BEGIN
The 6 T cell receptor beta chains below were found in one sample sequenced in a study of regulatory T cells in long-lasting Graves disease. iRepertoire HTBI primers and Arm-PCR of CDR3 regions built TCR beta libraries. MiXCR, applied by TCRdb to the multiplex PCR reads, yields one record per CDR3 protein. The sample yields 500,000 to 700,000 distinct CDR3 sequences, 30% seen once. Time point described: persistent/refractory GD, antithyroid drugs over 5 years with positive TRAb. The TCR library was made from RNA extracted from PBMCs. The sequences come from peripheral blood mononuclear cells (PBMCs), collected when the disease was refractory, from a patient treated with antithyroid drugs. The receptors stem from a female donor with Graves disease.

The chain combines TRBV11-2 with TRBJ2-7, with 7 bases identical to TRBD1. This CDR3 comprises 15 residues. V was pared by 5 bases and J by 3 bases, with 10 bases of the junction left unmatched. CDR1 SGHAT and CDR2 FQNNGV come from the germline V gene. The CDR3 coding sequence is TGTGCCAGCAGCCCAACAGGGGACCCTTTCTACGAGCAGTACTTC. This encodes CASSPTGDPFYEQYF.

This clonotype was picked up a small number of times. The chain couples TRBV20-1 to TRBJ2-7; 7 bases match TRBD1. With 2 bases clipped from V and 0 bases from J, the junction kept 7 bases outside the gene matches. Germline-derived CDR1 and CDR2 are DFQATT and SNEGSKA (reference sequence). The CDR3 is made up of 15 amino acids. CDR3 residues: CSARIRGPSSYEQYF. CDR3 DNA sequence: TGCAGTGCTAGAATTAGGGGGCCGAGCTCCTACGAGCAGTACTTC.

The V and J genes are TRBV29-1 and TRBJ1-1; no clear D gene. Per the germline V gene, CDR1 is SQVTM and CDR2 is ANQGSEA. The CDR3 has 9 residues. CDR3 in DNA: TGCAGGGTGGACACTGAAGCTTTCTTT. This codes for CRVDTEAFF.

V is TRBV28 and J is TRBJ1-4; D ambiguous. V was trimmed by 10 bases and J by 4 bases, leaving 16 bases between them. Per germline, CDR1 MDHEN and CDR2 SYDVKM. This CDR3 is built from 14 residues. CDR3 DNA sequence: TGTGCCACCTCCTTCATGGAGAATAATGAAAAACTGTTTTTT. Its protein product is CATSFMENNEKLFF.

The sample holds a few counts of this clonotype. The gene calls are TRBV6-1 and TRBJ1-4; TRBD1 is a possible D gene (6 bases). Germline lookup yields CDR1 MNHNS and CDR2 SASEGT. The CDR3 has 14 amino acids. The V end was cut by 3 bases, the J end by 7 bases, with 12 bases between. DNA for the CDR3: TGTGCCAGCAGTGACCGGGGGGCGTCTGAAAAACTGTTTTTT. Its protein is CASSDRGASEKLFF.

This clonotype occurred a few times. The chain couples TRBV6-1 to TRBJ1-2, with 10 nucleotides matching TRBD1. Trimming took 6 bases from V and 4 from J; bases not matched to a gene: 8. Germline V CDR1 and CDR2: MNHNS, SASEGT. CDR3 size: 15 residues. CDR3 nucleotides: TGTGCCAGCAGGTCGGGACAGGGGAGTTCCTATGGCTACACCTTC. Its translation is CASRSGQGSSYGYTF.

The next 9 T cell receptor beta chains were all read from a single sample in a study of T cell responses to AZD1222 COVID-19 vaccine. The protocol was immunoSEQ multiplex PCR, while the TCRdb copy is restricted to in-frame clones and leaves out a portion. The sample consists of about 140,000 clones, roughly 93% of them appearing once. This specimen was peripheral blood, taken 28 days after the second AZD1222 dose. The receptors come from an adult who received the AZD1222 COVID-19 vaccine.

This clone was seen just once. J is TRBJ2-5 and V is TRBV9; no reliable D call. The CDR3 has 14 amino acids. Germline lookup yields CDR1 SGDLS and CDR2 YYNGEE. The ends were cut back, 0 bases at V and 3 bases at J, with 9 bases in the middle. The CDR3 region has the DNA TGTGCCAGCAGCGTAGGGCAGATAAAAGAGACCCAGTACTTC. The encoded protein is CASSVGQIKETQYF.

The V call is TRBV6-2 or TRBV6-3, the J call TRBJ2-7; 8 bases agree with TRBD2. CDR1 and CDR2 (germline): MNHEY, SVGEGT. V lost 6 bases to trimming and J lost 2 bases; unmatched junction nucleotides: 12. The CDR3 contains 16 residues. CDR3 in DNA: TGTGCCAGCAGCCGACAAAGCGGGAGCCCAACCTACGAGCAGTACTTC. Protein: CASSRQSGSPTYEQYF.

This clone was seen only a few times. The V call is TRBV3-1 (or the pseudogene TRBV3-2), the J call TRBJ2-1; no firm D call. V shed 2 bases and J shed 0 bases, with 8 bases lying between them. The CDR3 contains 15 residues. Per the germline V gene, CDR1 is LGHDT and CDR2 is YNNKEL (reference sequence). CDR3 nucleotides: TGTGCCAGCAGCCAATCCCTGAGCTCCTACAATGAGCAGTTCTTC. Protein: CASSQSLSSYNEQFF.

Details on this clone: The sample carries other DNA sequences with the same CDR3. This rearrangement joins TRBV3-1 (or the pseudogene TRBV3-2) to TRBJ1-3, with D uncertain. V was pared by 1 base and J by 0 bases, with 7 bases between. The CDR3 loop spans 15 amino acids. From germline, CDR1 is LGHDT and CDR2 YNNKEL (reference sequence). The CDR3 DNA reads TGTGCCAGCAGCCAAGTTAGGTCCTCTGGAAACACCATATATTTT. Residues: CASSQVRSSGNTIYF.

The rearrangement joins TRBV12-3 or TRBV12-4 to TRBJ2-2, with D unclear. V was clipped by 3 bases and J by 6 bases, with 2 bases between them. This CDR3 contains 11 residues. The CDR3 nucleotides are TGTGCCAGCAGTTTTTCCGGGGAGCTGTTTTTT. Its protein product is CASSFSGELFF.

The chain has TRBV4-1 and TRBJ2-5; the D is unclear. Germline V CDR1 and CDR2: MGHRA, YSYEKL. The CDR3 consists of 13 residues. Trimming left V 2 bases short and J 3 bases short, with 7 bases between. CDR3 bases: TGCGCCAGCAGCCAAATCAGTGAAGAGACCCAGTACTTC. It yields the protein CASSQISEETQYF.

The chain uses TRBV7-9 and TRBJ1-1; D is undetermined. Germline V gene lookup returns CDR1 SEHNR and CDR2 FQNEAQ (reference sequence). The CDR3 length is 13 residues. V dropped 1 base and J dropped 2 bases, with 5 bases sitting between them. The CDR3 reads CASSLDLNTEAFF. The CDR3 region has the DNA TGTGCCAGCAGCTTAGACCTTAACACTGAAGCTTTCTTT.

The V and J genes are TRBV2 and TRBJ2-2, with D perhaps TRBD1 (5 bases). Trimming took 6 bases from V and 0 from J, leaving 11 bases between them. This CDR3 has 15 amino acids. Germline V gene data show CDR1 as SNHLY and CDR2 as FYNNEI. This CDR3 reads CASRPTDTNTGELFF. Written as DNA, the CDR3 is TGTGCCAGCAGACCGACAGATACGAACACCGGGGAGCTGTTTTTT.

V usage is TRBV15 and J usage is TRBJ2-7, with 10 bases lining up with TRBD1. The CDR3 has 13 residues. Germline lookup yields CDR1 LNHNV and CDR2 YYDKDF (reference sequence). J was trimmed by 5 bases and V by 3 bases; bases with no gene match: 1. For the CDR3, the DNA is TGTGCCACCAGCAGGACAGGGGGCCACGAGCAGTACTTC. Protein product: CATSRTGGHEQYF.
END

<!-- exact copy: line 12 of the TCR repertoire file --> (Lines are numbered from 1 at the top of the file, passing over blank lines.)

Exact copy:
Details on this clone: The sample carries other DNA sequences with the same CDR3. This rearrangement joins TRBV3-1 (or the pseudogene TRBV3-2) to TRBJ1-3, with D uncertain. V was pared by 1 base and J by 0 bases, with 7 bases between. The CDR3 loop spans 15 amino acids. From germline, CDR1 is LGHDT and CDR2 YNNKEL (reference sequence). The CDR3 DNA reads TGTGCCAGCAGCCAAGTTAGGTCCTCTGGAAACACCATATATTTT. Residues: CASSQVRSSGNTIYF.